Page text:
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Five things you need to know about federal OSHA's General Duty Clause

Often referred to as the General Duty Clause (GDC), Section 5(a)(1) of the Occupational Safety and Health Act, requires that employers provide "a place of employment which is free from recognized hazards that are causing or are likely to cause death or serious physical harm to his employees." It's used when a recognized serious hazard exists in the workplace and the employer does not take reasonable steps to prevent or abate the hazard.

It's received increased attention lately because OSHA is relying on it as well as existing standards to cite employers for COVID-19 related violations.

  1. Four elements necessary for a violation of the GDC

    All four of the following elements must exist to prove a violation of the GDC:

    • The employer failed to keep the workplace free of a hazard to which employees of that employer were exposed
    • The hazard was recognized (either by the employer, by the employer's industry, common sense)
    • The hazard was causing or was likely to cause death or serious physical harm
    • There was a feasible and useful method to correct the hazard

    The citation must address the hazard that exists, not a particular incident or lack of a particular abatement method, and the workers exposed to the hazard must be employees of the employer. Near misses, inspection history, safety reports, injury and illness records, employee complaints, verbal or written communications from management are some examples of "reasonably foreseeable" hazards. The industry standards that apply generally have to be from the industry to which the employer belongs.

  2. Guidance documents have been used to demonstrate hazard recognition

    In addition to employer records and industry standards, OSHA has used its own guidance documents to prove hazard recognition and failure to abate. This is particularly important in light of the number of guidance documents OSHA has published regarding COVID-19. For example, OSHA has recommended that employers encourage workers to wear face coverings and its FAQs indicate that employers may choose to ensure that cloth face coverings are worn "as a feasible means of abatement in a control plan" designed to address hazards from COVID-19. This suggests that a lack of workplace face coverings could be the basis for a citation under the GDC.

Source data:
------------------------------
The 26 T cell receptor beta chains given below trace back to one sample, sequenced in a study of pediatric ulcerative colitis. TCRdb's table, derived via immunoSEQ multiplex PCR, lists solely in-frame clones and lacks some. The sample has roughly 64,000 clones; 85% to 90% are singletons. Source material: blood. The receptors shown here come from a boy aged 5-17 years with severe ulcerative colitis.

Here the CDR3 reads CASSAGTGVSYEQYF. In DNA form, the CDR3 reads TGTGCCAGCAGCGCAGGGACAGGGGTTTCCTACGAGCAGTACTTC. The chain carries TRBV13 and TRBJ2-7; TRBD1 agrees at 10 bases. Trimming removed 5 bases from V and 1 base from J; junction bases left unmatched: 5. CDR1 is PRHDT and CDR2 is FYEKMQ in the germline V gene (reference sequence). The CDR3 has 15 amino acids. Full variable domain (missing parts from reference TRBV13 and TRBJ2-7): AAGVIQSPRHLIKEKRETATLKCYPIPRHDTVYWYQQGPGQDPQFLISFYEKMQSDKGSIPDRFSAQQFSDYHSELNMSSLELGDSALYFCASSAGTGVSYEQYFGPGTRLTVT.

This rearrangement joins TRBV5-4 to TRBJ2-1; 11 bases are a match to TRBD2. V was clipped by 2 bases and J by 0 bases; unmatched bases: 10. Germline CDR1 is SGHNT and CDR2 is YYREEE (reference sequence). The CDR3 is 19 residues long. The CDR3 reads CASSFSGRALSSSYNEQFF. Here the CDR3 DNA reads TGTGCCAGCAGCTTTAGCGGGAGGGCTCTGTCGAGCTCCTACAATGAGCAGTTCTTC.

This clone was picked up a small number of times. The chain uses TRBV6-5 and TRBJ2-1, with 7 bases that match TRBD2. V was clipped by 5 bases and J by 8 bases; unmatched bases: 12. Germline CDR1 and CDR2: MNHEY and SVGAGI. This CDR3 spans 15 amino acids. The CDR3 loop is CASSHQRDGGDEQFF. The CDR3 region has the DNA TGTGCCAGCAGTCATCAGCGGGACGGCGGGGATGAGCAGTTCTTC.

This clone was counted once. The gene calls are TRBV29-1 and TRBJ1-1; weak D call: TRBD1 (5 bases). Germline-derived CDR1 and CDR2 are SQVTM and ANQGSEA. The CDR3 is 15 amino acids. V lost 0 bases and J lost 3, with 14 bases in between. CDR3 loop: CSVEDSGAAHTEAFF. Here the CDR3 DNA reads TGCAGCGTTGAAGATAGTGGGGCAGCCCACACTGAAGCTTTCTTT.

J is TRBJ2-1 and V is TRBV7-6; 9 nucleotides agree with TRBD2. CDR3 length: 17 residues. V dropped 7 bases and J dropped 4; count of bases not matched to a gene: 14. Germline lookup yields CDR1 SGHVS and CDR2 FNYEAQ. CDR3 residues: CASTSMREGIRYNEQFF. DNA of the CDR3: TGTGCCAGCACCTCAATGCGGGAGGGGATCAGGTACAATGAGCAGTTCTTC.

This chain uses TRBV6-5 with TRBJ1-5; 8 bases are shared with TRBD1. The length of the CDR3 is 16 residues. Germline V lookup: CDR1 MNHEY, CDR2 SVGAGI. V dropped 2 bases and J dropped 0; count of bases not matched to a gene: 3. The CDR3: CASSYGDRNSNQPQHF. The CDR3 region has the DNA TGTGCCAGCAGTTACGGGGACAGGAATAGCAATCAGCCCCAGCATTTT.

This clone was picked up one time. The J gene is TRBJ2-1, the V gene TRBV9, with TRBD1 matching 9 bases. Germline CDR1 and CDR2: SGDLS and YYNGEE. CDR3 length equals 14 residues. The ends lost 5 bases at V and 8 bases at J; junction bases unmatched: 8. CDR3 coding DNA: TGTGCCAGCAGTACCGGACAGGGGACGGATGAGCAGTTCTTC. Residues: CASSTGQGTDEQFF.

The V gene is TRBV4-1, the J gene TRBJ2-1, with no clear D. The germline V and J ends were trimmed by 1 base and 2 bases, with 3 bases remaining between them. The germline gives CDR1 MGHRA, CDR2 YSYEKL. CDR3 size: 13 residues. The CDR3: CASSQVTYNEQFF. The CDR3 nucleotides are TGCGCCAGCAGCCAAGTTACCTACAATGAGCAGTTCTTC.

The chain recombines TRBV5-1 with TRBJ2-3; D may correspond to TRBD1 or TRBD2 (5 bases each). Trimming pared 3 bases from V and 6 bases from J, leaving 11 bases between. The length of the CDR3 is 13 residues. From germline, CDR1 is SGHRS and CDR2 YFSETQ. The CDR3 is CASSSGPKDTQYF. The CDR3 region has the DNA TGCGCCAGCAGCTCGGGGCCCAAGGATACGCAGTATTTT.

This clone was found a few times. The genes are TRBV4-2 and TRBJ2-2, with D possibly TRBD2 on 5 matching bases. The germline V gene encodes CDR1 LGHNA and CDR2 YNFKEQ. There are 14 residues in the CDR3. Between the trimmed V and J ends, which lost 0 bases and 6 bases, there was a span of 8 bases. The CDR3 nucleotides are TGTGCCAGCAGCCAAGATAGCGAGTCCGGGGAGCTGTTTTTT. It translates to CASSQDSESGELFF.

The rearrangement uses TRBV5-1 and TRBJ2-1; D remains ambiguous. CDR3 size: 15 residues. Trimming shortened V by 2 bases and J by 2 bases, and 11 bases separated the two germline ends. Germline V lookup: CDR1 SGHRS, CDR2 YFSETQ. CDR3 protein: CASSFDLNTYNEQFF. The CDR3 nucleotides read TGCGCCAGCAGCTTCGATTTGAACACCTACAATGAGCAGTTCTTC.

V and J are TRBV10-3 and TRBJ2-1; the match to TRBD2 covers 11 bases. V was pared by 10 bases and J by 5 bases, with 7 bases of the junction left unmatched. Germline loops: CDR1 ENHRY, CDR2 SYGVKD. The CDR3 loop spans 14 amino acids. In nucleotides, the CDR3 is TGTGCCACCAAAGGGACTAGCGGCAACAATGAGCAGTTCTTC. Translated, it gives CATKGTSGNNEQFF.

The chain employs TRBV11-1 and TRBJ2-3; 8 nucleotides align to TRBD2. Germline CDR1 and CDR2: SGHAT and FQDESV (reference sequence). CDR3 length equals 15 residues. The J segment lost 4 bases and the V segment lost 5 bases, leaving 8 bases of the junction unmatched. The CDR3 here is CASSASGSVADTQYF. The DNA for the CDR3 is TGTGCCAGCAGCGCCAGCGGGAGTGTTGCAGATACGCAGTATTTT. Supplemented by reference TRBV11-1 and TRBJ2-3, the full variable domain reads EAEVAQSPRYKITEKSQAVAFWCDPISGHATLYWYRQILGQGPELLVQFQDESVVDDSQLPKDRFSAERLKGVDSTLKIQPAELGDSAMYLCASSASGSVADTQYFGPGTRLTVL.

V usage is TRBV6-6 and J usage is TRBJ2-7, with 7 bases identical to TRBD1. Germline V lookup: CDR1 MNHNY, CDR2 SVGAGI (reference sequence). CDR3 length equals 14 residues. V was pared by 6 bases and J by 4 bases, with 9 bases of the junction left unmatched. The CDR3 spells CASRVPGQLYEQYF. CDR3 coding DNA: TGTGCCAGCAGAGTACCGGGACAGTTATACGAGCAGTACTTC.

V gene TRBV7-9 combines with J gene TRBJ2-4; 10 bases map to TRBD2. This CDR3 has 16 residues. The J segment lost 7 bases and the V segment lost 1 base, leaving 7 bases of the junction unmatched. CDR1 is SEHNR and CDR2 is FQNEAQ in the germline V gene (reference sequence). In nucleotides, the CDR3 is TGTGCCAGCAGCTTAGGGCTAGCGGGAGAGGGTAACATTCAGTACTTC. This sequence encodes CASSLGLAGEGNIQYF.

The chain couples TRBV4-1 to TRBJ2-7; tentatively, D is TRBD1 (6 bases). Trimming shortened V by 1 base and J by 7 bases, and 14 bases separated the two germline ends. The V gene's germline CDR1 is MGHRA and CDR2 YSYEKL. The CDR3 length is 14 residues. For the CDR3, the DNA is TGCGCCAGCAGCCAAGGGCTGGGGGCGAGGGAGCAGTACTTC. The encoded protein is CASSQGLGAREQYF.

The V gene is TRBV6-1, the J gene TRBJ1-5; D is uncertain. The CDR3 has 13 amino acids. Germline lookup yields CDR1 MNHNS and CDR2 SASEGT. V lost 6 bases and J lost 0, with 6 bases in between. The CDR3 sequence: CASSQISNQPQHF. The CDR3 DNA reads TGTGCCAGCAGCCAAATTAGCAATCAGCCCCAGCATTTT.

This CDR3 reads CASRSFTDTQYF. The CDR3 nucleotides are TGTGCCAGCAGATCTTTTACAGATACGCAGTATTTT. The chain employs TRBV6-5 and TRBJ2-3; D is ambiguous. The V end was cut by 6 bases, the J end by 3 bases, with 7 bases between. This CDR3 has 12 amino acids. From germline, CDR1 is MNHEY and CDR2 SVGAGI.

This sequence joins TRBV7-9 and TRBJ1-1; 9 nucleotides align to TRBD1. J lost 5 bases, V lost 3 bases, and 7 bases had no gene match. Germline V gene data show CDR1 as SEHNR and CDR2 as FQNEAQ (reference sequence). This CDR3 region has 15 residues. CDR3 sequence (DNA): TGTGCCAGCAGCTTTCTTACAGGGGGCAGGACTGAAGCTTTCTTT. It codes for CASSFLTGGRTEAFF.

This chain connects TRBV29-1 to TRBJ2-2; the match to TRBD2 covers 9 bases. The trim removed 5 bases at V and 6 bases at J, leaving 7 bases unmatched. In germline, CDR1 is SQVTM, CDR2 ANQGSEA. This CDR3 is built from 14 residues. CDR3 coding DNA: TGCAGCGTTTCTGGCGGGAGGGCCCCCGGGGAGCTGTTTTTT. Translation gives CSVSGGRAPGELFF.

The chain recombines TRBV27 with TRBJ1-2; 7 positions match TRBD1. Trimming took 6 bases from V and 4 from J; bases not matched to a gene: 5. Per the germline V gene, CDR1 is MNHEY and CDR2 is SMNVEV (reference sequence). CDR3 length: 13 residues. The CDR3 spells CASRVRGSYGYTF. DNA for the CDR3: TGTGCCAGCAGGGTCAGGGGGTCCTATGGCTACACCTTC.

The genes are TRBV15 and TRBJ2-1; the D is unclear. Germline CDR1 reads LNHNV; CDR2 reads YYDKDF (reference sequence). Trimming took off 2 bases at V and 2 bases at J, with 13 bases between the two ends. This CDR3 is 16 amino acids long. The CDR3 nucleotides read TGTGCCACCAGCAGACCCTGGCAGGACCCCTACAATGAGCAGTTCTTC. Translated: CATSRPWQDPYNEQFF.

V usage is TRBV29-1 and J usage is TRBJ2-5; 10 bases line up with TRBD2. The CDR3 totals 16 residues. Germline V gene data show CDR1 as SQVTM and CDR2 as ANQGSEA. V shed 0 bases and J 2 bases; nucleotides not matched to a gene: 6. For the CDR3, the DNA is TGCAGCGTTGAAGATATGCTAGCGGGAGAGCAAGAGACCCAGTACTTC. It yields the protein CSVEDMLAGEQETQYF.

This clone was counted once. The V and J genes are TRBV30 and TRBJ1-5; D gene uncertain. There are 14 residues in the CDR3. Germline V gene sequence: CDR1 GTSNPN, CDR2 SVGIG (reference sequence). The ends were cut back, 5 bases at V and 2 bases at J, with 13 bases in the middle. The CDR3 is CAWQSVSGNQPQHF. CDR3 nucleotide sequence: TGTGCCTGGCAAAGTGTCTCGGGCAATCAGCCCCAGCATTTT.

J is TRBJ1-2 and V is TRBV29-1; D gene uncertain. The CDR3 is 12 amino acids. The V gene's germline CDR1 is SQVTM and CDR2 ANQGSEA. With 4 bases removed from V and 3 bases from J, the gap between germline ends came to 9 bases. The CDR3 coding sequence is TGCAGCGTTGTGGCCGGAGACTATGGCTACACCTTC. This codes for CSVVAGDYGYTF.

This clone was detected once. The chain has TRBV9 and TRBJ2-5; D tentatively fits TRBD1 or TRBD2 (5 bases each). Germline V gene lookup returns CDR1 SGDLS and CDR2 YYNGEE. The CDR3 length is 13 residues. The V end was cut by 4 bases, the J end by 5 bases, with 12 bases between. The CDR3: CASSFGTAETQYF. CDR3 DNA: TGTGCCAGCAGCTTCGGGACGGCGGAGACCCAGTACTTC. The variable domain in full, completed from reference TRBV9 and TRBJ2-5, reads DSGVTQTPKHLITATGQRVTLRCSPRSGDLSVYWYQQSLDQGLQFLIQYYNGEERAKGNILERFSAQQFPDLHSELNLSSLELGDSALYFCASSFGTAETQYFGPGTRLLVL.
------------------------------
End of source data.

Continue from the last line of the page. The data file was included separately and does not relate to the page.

3. Citations must be serious, willful, or repeat

    Potential citations under the GDC fall under the "serious violation" category and carry penalties up to $13,494 per violation. Willful or repeat citations can also apply and penalties can be as high as $134,937 per violation.

  4. How it's used

    According to the Conn Maciel Carey law firm, enforcement activity has focused on five areas:

    • Workplace Violence, particularly the healthcare industry
    • Heat Stress/Illness - California has a standard, but none exists on federal level
    • Combustible Dust
    • Ergonomics
    • Respiratory hazards from an air contaminant that is not covered by an OSHA PEL

    It remains to be seen how much it will be used for COVID-19. When there are cases in the workplace, the first three of the four elements required for a citation are likely to exist. The variable is the fourth, a feasible means to eliminate/reduce the hazard. In the citation, OSHA must show that there is a feasible way to eliminate or significantly reduce the hazard.

    An employer's best defense is to demonstrate that all OSHA and CDC, as well as industry guidance, has been followed to reduce the hazard of COVID-19. It's important to remember, if an employer can disprove one of the four elements, a citation cannot be issued.

  5. Limitations

    Employers can't be cited under the GDC when an existing OSHA standard covers the hazard in question, nor can citations be issued to impose stricter requirements or additional abatement methods than what's outlined by a hazard's standard. Further, a criminal OSH Act charge may not be based on a GDC violation.